Another solution is to not engage clients who are interested in me
                      purely as a programmer. To go in and say, "I'm a coach. What I do is
                      help you to implement these practices by working closely with your
                      team." That has worked well for a lot of people in this community.

                      The problem I see with both of those approaches is it closes off a
                      (large) number of places that could really use and maybe even want our
                      help. There are differences between needing help, wanting help, and
                      knowing how to ask for help. Do we really want to say that we will not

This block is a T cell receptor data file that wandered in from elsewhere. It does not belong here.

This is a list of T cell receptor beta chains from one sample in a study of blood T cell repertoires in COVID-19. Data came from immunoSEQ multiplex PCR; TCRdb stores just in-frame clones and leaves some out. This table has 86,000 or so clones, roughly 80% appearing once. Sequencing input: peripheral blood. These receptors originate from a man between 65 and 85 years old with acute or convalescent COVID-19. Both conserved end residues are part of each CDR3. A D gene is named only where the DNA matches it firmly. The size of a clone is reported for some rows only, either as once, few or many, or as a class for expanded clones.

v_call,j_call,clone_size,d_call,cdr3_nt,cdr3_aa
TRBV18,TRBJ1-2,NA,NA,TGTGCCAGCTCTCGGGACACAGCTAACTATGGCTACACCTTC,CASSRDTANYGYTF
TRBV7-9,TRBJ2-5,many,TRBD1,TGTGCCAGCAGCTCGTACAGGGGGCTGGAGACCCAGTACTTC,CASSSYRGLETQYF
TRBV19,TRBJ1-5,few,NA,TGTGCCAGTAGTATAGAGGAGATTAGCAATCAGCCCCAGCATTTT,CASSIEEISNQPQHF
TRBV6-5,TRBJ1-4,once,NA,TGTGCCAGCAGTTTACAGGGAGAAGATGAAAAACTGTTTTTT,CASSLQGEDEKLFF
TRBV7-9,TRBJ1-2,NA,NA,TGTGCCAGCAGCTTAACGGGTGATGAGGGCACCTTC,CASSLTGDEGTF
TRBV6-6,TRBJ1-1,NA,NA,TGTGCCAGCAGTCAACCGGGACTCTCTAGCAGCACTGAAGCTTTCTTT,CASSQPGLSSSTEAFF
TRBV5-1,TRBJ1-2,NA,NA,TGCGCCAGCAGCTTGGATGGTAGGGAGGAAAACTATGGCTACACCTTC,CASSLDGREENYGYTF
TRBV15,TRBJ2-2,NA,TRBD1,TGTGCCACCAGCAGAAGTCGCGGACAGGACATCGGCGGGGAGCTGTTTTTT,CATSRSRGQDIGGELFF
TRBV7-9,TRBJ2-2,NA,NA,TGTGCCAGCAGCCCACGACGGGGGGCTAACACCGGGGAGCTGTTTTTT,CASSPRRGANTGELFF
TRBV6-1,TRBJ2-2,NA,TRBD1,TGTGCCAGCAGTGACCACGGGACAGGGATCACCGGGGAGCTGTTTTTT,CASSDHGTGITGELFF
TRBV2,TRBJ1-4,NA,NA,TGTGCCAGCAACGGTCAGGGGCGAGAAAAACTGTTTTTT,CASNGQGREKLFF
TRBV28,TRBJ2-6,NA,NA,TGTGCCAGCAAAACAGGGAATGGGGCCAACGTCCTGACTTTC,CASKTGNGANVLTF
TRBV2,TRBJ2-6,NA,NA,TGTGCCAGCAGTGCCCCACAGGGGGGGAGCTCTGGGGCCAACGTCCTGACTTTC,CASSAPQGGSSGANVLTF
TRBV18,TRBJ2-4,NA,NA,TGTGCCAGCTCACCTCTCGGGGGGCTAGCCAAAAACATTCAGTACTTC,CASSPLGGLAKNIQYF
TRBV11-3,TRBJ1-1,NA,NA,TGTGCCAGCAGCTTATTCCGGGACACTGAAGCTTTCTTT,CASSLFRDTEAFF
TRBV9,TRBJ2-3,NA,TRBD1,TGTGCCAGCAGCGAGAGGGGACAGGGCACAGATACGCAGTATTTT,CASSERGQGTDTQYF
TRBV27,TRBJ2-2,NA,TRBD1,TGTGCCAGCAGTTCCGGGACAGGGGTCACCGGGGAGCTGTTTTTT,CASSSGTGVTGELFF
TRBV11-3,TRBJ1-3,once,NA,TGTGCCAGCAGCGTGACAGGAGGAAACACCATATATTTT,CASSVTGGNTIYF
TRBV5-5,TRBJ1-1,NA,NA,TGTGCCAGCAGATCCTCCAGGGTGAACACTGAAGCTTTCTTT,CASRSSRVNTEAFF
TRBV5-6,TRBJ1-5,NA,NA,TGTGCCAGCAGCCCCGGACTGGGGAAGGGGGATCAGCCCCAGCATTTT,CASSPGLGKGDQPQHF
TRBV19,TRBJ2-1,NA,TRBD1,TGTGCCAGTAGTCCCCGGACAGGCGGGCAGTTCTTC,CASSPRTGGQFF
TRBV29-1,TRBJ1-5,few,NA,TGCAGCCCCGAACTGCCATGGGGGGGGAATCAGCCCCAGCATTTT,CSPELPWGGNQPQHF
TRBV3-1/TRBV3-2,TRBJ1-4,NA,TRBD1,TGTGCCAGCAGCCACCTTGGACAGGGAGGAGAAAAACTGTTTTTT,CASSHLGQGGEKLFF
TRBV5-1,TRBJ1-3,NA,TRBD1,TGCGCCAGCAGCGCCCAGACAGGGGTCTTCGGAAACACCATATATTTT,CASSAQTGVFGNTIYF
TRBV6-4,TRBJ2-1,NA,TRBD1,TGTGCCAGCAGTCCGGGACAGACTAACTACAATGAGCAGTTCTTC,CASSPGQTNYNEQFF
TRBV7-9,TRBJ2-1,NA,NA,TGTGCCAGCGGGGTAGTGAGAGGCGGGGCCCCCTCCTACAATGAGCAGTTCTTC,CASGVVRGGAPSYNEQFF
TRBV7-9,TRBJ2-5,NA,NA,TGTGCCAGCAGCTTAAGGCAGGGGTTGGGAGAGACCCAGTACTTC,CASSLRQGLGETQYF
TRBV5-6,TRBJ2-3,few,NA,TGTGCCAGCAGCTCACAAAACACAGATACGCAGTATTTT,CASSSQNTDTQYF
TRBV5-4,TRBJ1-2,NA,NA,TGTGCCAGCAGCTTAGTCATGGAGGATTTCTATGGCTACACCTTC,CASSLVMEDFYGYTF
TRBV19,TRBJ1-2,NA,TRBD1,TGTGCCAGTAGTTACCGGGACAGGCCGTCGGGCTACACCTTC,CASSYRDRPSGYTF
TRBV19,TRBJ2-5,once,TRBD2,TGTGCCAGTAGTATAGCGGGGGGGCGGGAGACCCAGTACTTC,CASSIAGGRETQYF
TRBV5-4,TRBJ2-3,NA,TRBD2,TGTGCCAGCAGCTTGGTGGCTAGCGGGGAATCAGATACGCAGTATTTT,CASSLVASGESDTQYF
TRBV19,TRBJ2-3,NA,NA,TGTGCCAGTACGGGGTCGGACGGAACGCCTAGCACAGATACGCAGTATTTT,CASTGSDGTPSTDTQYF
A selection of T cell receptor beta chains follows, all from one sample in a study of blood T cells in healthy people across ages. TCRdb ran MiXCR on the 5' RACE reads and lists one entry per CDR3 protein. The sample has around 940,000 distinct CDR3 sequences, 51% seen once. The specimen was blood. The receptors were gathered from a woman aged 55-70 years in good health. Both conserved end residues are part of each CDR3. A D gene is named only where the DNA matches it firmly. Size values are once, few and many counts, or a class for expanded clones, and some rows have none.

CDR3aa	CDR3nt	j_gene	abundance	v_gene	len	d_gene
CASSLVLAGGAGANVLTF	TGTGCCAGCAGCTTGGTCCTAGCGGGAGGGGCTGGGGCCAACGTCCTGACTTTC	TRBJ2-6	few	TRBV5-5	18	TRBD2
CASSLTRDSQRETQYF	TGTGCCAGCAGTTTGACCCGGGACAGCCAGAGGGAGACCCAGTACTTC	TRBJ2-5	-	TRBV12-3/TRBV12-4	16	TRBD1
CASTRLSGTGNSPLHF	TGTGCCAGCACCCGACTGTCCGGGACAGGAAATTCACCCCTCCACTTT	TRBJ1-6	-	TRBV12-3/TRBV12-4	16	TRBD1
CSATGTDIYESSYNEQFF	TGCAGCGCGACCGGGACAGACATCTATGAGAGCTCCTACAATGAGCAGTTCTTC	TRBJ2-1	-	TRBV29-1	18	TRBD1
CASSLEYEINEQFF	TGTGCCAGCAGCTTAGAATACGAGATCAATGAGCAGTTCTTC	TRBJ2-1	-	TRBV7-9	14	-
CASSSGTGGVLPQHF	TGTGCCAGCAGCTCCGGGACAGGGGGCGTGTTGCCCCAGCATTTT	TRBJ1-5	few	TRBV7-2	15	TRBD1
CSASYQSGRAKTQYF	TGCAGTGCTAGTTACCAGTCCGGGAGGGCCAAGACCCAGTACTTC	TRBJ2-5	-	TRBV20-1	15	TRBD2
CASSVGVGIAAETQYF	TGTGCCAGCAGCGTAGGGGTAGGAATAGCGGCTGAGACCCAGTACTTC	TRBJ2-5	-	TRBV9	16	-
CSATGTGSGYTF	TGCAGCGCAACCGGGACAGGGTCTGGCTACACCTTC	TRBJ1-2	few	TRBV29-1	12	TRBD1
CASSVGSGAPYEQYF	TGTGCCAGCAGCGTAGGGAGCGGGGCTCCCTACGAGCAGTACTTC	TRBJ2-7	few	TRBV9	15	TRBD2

help those who haven't learned how to ask for it yet? (Maybe the
                      answer is yes. I don't know.)

                      Finally, another strategy is to team up with people who are effective
                      at organizational change. Let them be the ones to convince people that
                      they want to do things differently. Then they can say, "I know this
                      guy who is really good at /actually doing it/ this way. Let me bring
                      him in." That is the strategy that I am trying now, but it's too soon
                      to say whether it really works for me or not.

                      I really don't want to personalize this too much (too late?) What I
                      want to know is how convince people in the software business that what
                      they want are skilled object-oriented programmers who can effectively
                      employ the strategies/techniques/practices that we discuss in places
                      like this list. That to find those people they need to stop asking the
                      wrong questions and start asking the right ones. And, that once they